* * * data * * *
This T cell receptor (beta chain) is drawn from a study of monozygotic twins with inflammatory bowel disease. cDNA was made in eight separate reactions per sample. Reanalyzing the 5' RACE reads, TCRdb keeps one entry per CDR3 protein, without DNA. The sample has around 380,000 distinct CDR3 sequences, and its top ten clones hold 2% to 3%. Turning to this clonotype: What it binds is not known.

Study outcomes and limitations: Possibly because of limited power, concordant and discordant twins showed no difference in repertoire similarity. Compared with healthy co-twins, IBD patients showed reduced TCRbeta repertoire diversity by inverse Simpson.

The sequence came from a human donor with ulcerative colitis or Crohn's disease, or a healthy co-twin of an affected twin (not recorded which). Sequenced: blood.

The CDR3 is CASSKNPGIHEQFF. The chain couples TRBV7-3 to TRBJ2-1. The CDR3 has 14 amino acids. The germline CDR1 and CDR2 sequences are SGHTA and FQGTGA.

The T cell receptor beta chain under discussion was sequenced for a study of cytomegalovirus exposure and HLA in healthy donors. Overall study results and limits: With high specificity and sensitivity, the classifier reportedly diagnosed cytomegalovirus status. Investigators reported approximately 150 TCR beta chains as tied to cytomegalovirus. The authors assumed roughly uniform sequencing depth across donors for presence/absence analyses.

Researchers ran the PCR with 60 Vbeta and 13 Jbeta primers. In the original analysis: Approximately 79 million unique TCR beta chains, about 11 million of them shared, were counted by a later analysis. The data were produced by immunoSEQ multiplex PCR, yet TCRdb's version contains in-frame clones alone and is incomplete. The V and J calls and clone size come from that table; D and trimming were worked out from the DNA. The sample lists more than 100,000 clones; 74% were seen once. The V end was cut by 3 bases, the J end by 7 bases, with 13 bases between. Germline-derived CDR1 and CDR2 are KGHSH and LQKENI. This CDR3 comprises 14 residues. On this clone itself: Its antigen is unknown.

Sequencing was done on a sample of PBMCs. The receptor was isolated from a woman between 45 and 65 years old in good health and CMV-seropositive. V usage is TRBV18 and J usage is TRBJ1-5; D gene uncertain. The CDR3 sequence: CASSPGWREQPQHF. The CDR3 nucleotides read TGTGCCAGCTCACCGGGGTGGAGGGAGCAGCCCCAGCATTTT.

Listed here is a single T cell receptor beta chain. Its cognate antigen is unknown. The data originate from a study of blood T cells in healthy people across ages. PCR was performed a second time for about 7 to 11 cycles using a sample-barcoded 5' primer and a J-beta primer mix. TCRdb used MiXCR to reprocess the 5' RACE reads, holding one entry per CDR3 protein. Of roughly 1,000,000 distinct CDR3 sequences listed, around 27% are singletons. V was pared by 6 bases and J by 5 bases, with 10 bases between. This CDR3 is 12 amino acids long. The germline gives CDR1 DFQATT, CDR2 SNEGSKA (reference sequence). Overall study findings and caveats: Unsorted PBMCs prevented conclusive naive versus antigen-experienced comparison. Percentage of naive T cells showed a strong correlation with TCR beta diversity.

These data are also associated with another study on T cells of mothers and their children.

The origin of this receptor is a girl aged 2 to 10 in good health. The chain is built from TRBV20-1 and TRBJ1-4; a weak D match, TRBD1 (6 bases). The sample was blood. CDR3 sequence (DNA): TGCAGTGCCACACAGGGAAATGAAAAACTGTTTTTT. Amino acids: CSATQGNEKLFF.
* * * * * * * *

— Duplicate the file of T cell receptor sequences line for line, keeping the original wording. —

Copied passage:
This T cell receptor (beta chain) is drawn from a study of monozygotic twins with inflammatory bowel disease. cDNA was made in eight separate reactions per sample. Reanalyzing the 5' RACE reads, TCRdb keeps one entry per CDR3 protein, without DNA. The sample has around 380,000 distinct CDR3 sequences, and its top ten clones hold 2% to 3%. Turning to this clonotype: What it binds is not known.

Study outcomes and limitations: Possibly because of limited power, concordant and discordant twins showed no difference in repertoire similarity. Compared with healthy co-twins, IBD patients showed reduced TCRbeta repertoire diversity by inverse Simpson.

The sequence came from a human donor with ulcerative colitis or Crohn's disease, or a healthy co-twin of an affected twin (not recorded which). Sequenced: blood.

The CDR3 is CASSKNPGIHEQFF. The chain couples TRBV7-3 to TRBJ2-1. The CDR3 has 14 amino acids. The germline CDR1 and CDR2 sequences are SGHTA and FQGTGA.

The T cell receptor beta chain under discussion was sequenced for a study of cytomegalovirus exposure and HLA in healthy donors. Overall study results and limits: With high specificity and sensitivity, the classifier reportedly diagnosed cytomegalovirus status. Investigators reported approximately 150 TCR beta chains as tied to cytomegalovirus. The authors assumed roughly uniform sequencing depth across donors for presence/absence analyses.

Researchers ran the PCR with 60 Vbeta and 13 Jbeta primers. In the original analysis: Approximately 79 million unique TCR beta chains, about 11 million of them shared, were counted by a later analysis. The data were produced by immunoSEQ multiplex PCR, yet TCRdb's version contains in-frame clones alone and is incomplete. The V and J calls and clone size come from that table; D and trimming were worked out from the DNA. The sample lists more than 100,000 clones; 74% were seen once. The V end was cut by 3 bases, the J end by 7 bases, with 13 bases between. Germline-derived CDR1 and CDR2 are KGHSH and LQKENI. This CDR3 comprises 14 residues. On this clone itself: Its antigen is unknown.

Sequencing was done on a sample of PBMCs. The receptor was isolated from a woman between 45 and 65 years old in good health and CMV-seropositive. V usage is TRBV18 and J usage is TRBJ1-5; D gene uncertain. The CDR3 sequence: CASSPGWREQPQHF. The CDR3 nucleotides read TGTGCCAGCTCACCGGGGTGGAGGGAGCAGCCCCAGCATTTT.

Listed here is a single T cell receptor beta chain. Its cognate antigen is unknown. The data originate from a study of blood T cells in healthy people across ages. PCR was performed a second time for about 7 to 11 cycles using a sample-barcoded 5' primer and a J-beta primer mix. TCRdb used MiXCR to reprocess the 5' RACE reads, holding one entry per CDR3 protein. Of roughly 1,000,000 distinct CDR3 sequences listed, around 27% are singletons. V was pared by 6 bases and J by 5 bases, with 10 bases between. This CDR3 is 12 amino acids long. The germline gives CDR1 DFQATT, CDR2 SNEGSKA (reference sequence). Overall study findings and caveats: Unsorted PBMCs prevented conclusive naive versus antigen-experienced comparison. Percentage of naive T cells showed a strong correlation with TCR beta diversity.

These data are also associated with another study on T cells of mothers and their children.

The origin of this receptor is a girl aged 2 to 10 in good health. The chain is built from TRBV20-1 and TRBJ1-4; a weak D match, TRBD1 (6 bases). The sample was blood. CDR3 sequence (DNA): TGCAGTGCCACACAGGGAAATGAAAAACTGTTTTTT. Amino acids: CSATQGNEKLFF.